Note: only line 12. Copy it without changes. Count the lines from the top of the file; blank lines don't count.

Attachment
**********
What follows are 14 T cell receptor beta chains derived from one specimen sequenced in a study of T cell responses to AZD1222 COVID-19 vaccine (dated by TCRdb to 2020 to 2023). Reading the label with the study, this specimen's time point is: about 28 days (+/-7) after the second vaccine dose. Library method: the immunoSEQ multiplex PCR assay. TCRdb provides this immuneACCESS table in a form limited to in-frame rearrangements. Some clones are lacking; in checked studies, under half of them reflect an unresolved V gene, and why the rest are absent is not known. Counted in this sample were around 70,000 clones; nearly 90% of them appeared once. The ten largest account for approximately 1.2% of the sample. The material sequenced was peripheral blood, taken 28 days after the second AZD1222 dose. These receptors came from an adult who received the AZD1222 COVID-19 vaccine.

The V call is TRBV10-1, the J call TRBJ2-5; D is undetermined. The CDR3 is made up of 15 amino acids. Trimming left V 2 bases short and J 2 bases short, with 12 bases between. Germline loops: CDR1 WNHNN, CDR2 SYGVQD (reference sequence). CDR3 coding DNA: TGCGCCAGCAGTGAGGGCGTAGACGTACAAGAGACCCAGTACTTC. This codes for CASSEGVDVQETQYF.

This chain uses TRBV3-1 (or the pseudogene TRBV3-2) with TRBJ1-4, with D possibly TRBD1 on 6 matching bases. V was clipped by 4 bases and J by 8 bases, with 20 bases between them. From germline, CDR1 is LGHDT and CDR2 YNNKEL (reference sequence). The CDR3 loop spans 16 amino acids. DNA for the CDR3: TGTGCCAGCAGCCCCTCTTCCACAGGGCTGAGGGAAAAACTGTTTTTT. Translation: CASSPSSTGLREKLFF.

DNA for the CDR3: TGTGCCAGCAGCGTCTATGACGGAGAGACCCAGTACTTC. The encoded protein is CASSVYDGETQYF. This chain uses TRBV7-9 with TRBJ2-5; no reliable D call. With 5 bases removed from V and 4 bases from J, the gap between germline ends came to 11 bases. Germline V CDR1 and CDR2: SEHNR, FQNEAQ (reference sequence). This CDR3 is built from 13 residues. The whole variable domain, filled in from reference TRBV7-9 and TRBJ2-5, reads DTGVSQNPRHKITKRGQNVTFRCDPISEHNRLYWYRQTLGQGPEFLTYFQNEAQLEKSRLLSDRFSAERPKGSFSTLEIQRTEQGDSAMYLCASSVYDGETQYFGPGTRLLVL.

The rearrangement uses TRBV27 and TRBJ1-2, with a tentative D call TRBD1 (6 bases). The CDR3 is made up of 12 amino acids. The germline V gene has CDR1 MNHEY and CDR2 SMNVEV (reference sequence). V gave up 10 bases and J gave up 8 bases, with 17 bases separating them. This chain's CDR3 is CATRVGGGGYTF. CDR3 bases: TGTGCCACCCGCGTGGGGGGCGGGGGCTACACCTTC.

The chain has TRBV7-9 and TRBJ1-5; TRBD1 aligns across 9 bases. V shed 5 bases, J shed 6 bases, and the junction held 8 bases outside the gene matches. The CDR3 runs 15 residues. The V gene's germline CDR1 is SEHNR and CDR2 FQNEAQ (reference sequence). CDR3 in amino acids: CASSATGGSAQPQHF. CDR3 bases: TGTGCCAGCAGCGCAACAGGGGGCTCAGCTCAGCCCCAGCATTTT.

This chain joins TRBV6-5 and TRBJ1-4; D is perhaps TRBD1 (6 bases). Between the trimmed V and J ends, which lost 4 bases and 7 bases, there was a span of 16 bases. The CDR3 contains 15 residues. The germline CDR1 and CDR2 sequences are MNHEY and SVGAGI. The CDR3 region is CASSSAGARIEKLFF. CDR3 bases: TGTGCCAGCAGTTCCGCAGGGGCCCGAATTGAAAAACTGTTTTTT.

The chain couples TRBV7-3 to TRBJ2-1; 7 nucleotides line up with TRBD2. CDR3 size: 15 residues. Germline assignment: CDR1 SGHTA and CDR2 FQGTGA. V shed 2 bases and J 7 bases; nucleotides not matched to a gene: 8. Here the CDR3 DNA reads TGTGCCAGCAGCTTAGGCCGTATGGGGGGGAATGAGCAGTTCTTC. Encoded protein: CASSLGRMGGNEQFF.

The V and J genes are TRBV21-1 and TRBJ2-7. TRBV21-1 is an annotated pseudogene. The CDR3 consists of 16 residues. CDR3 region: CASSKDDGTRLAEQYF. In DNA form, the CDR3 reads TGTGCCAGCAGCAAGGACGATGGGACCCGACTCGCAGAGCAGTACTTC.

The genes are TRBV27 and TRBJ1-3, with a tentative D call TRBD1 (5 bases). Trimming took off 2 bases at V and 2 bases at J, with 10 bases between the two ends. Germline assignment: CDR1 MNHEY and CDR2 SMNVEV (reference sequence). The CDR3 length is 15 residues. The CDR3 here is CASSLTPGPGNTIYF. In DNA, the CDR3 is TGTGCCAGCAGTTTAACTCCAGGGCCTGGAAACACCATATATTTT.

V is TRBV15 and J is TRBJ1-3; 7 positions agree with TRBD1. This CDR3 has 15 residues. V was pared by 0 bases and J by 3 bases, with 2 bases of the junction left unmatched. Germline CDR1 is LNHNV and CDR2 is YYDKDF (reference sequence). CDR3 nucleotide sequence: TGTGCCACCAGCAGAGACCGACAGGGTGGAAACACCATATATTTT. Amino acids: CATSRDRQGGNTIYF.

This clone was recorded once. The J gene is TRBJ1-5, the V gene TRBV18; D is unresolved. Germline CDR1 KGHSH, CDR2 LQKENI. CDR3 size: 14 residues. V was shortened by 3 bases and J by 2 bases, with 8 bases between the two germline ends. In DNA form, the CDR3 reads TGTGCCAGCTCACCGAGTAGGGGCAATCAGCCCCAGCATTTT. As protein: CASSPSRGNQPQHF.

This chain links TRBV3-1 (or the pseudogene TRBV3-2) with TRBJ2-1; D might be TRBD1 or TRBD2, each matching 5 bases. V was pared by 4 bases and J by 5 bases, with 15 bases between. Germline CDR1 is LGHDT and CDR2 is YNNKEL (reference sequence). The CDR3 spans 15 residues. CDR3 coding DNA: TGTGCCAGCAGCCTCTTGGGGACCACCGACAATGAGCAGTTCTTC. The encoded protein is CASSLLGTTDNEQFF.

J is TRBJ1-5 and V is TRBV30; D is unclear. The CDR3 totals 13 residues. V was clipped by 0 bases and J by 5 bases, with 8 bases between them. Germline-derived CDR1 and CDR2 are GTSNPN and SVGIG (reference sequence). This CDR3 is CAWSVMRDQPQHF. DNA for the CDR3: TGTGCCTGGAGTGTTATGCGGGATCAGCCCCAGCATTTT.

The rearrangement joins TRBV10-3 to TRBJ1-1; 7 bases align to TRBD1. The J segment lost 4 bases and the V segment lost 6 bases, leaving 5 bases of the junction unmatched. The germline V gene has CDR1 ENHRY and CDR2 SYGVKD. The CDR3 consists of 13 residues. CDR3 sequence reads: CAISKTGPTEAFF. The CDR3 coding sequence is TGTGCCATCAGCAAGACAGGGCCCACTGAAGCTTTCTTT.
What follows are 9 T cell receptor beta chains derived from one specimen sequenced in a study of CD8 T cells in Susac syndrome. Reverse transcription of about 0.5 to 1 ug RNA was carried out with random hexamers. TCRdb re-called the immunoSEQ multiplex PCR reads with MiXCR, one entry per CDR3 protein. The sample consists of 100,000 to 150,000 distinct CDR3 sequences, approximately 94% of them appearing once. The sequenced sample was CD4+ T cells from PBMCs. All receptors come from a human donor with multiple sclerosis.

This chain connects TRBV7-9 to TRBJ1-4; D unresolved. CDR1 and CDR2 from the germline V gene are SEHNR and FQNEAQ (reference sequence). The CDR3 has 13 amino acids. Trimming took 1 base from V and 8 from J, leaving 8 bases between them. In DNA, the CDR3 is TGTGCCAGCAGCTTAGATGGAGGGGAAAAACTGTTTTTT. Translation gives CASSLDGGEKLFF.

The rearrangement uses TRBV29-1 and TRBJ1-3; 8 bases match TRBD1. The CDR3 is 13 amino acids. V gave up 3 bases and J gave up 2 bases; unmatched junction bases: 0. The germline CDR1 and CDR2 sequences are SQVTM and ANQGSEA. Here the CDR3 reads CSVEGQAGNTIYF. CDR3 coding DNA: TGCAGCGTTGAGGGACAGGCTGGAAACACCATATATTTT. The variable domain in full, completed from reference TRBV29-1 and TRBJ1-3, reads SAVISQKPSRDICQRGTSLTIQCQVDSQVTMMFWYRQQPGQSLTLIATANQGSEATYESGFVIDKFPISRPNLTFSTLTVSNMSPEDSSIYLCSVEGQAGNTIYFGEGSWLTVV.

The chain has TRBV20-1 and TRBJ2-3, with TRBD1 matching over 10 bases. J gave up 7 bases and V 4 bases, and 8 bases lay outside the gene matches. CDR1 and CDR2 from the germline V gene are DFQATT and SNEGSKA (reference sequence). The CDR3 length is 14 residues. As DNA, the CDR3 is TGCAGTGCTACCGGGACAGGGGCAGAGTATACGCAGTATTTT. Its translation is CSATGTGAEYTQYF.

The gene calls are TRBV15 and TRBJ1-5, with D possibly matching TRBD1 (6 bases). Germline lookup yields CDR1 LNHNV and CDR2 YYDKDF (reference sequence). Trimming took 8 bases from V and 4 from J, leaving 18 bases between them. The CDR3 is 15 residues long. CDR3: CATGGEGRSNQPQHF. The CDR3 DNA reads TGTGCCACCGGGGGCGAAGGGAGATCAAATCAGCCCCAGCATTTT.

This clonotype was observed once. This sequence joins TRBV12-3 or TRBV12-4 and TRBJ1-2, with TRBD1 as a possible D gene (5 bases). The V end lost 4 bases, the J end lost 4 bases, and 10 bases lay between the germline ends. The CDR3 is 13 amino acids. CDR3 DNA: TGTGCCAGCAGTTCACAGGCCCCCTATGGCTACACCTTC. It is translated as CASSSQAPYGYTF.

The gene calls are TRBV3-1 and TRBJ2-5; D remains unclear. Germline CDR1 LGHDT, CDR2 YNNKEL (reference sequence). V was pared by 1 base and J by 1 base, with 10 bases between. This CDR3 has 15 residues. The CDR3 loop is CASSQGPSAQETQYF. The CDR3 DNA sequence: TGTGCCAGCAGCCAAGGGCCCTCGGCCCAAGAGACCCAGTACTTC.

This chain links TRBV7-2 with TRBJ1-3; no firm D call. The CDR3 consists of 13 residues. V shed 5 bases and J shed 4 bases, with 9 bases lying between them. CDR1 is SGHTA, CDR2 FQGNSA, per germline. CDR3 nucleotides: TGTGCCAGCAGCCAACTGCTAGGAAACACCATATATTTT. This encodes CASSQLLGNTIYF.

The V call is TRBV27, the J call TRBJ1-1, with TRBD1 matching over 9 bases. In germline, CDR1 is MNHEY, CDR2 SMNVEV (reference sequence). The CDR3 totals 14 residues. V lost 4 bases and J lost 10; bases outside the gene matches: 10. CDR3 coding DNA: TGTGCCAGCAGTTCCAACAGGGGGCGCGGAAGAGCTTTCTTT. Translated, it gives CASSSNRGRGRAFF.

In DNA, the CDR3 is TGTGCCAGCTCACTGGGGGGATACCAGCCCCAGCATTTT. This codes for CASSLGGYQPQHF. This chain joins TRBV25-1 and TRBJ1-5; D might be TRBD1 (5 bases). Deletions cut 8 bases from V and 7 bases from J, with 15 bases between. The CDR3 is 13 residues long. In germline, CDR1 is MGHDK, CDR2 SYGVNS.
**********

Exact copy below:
This clone was recorded once. The J gene is TRBJ1-5, the V gene TRBV18; D is unresolved. Germline CDR1 KGHSH, CDR2 LQKENI. CDR3 size: 14 residues. V was shortened by 3 bases and J by 2 bases, with 8 bases between the two germline ends. In DNA form, the CDR3 reads TGTGCCAGCTCACCGAGTAGGGGCAATCAGCCCCAGCATTTT. As protein: CASSPSRGNQPQHF.